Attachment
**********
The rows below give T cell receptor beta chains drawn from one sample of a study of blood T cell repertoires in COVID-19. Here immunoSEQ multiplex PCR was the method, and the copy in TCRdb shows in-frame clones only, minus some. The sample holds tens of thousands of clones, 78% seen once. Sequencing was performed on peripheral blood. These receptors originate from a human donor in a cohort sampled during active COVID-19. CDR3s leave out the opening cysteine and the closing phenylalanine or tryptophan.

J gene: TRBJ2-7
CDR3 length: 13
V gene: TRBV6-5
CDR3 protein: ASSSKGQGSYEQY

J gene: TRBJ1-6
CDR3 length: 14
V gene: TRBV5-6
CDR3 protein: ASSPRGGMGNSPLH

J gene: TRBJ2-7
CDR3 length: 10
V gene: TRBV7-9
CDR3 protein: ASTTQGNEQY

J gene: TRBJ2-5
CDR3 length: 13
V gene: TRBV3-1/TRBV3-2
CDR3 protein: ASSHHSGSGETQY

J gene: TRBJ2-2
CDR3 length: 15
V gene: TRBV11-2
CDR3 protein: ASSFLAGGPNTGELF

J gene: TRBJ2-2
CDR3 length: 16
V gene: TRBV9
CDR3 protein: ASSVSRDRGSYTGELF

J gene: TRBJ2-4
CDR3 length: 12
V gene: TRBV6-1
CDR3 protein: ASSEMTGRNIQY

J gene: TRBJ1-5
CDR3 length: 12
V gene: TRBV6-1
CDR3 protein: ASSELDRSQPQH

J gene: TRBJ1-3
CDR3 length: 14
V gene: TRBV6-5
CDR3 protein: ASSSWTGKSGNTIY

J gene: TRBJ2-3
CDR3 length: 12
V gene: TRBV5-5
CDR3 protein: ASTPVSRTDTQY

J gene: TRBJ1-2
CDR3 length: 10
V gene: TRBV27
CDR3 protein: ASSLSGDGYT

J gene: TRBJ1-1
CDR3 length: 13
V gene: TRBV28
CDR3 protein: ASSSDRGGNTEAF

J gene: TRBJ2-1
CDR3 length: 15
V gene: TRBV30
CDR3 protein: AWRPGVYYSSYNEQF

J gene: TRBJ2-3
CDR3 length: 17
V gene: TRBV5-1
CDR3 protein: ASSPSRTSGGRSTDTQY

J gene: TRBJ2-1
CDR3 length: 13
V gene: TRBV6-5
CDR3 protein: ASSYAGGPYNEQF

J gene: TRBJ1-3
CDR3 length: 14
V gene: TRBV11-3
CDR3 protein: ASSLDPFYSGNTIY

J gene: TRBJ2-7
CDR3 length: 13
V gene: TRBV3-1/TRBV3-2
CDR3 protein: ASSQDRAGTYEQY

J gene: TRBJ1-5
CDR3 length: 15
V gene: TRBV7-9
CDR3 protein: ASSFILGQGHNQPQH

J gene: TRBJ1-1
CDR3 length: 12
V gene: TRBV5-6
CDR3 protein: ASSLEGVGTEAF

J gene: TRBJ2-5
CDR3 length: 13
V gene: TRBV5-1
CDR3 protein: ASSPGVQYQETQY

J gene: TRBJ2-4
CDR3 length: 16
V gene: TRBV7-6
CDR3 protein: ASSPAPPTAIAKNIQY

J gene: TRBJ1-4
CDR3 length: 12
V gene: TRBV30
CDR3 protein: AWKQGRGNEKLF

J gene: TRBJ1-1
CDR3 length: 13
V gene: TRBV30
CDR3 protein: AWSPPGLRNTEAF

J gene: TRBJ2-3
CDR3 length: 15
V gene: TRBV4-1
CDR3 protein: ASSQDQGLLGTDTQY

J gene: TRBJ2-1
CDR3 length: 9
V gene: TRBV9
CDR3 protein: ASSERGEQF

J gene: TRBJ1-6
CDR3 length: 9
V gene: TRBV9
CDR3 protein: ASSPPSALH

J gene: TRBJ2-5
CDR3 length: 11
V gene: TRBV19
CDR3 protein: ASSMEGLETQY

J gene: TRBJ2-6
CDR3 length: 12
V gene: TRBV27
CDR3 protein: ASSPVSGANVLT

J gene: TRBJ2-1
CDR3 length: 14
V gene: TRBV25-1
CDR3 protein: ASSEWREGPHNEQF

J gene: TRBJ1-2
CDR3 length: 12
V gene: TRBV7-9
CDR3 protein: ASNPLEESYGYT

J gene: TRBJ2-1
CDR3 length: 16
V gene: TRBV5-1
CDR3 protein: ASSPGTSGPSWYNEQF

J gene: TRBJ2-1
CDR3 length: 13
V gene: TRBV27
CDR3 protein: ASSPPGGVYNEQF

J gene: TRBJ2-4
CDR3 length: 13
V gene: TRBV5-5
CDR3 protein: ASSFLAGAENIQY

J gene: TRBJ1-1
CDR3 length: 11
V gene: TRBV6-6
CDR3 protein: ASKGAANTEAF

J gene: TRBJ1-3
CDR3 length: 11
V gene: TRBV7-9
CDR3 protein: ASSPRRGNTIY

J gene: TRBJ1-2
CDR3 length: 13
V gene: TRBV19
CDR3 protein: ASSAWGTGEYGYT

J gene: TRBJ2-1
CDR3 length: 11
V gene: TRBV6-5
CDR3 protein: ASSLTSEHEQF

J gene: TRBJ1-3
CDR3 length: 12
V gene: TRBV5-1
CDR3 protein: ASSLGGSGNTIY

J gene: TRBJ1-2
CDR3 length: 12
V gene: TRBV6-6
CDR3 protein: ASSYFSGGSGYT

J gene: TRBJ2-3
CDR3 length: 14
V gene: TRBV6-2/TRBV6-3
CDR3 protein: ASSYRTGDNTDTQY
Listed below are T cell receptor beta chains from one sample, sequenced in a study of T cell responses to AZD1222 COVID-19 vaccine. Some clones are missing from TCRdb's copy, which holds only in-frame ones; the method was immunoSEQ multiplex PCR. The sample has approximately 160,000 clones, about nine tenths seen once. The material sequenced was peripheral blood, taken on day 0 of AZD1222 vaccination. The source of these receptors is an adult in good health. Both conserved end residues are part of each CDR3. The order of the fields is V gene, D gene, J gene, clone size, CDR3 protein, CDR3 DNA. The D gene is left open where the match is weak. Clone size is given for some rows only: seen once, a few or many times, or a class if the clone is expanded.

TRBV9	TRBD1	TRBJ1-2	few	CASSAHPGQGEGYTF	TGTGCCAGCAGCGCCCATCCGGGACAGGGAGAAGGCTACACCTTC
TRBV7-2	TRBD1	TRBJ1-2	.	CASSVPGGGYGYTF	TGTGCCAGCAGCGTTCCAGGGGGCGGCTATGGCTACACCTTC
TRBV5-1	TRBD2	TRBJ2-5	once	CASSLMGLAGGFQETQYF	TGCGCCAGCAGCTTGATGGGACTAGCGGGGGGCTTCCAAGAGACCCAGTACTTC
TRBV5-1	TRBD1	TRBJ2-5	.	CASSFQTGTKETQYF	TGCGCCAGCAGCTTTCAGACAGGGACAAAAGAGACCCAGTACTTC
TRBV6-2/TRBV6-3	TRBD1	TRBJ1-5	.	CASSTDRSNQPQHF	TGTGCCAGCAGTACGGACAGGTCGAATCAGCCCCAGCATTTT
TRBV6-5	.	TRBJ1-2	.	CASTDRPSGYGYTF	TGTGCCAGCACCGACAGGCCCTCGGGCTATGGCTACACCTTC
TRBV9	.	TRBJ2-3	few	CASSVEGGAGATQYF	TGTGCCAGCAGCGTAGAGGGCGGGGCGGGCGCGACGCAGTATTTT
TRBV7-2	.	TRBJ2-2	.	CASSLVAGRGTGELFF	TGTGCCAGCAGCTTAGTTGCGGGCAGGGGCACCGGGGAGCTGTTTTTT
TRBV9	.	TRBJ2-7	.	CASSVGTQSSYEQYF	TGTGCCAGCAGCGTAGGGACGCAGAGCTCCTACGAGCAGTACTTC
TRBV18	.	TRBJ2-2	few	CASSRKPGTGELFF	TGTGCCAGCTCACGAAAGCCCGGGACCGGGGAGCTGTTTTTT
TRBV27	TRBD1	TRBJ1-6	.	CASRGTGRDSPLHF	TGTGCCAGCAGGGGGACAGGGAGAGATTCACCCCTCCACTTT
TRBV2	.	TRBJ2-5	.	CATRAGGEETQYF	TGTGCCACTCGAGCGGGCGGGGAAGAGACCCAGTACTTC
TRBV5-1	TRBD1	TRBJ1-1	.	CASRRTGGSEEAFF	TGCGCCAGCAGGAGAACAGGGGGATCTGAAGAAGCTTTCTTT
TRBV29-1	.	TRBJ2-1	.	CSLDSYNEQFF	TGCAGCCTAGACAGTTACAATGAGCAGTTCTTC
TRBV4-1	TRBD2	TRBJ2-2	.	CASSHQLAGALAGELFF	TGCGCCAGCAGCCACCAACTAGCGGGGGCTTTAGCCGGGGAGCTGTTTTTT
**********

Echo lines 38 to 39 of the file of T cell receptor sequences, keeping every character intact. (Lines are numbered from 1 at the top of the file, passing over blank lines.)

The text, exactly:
J gene: TRBJ2-3
CDR3 length: 12